In this session, we’ll consider four basic elements of the poetry writing craft: There are two basic modes of poetry: lyric and narrative.
Roughly speaking, lyric poetry expresses the poet’s thoughts and feelings; while narrative poetry, of course, tells a story. They can mingle in a single poem, but the poem will usually lean more one way than the other.
In this seventh installment of my creative writing course, poet Andrew Philip introduces us to the basics of how to write poems.
Andrew has been part of Edinburgh’s Shore Poets since 2002. The previous instalments of this course have focused on fiction, though much of the advice is also relevant to poetry.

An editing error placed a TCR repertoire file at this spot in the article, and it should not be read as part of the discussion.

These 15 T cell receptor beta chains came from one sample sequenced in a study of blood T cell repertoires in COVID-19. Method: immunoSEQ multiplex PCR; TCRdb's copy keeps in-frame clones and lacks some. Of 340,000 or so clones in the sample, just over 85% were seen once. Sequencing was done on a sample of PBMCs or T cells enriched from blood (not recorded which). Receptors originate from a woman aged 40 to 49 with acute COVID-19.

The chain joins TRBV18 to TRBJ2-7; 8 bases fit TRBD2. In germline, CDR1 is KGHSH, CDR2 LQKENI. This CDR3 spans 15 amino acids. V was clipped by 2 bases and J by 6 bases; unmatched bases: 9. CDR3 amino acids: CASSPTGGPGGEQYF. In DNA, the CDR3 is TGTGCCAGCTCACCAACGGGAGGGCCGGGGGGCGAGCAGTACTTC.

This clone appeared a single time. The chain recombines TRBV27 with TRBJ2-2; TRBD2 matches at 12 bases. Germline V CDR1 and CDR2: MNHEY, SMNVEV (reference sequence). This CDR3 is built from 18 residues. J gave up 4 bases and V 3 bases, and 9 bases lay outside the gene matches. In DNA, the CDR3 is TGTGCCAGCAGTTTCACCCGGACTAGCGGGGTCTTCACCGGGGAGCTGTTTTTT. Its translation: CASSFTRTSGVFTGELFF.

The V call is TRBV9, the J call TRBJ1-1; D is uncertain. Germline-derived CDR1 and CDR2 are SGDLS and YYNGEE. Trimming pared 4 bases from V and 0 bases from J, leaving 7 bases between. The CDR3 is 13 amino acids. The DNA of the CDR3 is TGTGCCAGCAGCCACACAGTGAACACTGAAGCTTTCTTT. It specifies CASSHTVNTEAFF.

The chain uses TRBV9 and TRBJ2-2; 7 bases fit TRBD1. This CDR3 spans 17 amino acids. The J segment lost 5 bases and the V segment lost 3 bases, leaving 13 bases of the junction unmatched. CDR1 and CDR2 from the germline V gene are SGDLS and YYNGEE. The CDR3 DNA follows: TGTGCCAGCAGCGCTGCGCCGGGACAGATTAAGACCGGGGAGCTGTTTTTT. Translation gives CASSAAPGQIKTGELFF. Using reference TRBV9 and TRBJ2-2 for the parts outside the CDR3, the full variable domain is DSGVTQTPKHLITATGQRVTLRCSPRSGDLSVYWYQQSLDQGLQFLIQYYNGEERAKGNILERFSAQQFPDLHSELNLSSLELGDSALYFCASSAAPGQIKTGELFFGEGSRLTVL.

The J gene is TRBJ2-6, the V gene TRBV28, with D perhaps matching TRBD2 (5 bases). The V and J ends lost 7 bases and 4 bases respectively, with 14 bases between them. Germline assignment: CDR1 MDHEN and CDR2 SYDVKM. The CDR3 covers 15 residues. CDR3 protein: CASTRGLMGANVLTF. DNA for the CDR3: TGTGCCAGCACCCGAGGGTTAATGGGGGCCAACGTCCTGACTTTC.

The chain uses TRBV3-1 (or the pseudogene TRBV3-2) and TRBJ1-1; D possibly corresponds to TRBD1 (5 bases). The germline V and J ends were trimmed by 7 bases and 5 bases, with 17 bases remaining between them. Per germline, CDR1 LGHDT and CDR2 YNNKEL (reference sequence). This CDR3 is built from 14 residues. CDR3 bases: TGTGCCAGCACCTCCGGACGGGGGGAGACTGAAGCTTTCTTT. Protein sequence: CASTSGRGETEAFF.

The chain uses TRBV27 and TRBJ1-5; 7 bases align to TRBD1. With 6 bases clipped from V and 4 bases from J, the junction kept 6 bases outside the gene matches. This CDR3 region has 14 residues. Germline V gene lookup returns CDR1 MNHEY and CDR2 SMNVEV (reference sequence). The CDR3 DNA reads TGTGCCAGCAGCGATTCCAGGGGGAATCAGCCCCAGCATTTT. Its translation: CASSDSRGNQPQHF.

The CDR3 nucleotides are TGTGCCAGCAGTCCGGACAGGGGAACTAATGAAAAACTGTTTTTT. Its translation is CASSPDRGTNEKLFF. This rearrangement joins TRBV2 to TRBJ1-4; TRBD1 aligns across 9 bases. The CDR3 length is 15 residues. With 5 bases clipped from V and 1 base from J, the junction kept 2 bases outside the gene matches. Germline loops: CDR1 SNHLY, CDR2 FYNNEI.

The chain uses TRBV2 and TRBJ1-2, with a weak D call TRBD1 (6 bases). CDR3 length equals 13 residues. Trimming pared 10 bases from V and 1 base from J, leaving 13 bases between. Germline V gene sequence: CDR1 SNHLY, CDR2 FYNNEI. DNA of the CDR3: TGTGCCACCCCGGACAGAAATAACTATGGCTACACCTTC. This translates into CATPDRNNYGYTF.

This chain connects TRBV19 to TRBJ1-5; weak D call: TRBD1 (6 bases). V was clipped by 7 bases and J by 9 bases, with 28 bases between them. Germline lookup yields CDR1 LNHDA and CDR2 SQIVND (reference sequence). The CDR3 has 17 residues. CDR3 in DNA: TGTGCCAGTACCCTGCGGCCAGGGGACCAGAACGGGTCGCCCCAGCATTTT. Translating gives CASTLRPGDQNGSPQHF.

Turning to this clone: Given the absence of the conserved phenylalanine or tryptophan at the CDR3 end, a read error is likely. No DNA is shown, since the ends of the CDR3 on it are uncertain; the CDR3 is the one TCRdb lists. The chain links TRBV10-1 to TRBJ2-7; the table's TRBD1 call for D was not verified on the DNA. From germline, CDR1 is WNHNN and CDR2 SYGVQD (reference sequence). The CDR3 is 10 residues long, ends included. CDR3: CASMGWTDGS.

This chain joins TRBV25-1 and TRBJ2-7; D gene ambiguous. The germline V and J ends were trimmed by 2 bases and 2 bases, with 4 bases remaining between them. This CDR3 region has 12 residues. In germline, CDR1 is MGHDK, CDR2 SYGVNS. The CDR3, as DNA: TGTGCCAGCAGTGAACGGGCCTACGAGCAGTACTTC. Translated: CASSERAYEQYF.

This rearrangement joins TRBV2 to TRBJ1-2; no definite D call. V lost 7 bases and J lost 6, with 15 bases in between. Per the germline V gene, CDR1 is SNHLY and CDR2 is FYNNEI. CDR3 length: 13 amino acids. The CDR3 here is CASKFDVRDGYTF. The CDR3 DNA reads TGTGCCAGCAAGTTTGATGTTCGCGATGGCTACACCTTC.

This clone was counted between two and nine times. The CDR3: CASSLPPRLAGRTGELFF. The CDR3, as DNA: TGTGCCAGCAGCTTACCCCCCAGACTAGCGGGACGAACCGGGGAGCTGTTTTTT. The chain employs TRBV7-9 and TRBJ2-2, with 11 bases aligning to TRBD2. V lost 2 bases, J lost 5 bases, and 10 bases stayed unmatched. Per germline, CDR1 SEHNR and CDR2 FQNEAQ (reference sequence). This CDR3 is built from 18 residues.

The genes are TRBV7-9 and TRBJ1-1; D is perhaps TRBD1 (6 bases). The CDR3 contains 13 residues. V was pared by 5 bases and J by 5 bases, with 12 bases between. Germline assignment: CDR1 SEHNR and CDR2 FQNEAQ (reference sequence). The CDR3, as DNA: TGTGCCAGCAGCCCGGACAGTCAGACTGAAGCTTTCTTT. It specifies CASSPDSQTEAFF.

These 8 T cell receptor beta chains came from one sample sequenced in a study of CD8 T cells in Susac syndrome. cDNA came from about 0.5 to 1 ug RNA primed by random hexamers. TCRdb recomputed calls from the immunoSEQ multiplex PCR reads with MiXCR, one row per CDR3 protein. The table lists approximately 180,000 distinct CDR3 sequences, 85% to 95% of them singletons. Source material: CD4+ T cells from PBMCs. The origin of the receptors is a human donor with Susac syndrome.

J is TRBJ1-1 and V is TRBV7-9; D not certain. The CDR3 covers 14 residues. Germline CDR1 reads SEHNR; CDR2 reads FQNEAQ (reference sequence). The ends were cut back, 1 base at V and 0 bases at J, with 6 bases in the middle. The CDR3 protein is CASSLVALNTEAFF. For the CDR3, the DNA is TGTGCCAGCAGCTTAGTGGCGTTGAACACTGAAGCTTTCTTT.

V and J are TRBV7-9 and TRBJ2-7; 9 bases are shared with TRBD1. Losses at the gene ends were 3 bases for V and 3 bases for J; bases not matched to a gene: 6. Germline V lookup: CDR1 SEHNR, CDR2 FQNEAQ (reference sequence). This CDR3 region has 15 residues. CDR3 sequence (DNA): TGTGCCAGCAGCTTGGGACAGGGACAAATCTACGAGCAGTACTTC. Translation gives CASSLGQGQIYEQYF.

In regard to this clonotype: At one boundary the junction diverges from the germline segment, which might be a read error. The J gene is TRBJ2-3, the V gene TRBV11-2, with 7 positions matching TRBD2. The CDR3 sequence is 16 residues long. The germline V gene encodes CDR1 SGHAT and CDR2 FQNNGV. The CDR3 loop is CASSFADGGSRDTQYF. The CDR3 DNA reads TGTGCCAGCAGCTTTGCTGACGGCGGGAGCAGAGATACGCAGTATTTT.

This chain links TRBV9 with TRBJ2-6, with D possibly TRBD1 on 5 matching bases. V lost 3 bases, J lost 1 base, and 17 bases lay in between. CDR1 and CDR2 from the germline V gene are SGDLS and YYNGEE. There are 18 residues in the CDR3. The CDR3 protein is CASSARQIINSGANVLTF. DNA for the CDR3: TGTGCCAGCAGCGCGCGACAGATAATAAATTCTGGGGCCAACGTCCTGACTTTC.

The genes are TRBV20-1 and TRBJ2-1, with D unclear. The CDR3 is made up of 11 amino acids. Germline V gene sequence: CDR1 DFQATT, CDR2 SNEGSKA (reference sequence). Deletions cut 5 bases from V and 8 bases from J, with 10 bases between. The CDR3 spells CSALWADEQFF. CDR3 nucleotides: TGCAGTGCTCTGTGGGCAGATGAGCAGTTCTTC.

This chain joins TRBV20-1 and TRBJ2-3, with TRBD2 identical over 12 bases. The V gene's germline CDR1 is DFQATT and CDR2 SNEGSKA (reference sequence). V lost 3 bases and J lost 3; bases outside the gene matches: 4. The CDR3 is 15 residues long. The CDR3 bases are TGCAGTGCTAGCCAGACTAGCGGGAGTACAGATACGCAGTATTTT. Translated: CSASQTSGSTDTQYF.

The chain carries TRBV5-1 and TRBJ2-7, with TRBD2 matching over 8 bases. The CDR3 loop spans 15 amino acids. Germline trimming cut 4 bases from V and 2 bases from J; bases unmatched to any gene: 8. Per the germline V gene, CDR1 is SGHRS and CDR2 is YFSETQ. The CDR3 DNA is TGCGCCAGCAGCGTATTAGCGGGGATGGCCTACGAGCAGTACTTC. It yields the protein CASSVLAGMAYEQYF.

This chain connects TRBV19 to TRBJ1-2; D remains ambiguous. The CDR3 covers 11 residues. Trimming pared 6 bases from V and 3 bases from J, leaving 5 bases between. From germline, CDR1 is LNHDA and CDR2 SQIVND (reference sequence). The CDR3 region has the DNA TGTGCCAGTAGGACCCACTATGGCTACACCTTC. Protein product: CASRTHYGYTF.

By breaking the line at a specific point, you emphasise the words at the very end and the very start of a line.
As a rule, try not to break your line after a weak word like ‘and’ unless you’re looking for a very specific effect.
As Don Paterson explains: Of course, that gift can co-exist with a gift for fiction.
And it can lie dormant in a writer who hasn’t realised it’s there.
For more on free verse, read Fiona’s post on How Free is Free Verse?
and for a discussion on the importance of sound, see Joan’s post Are You Listening Carefully?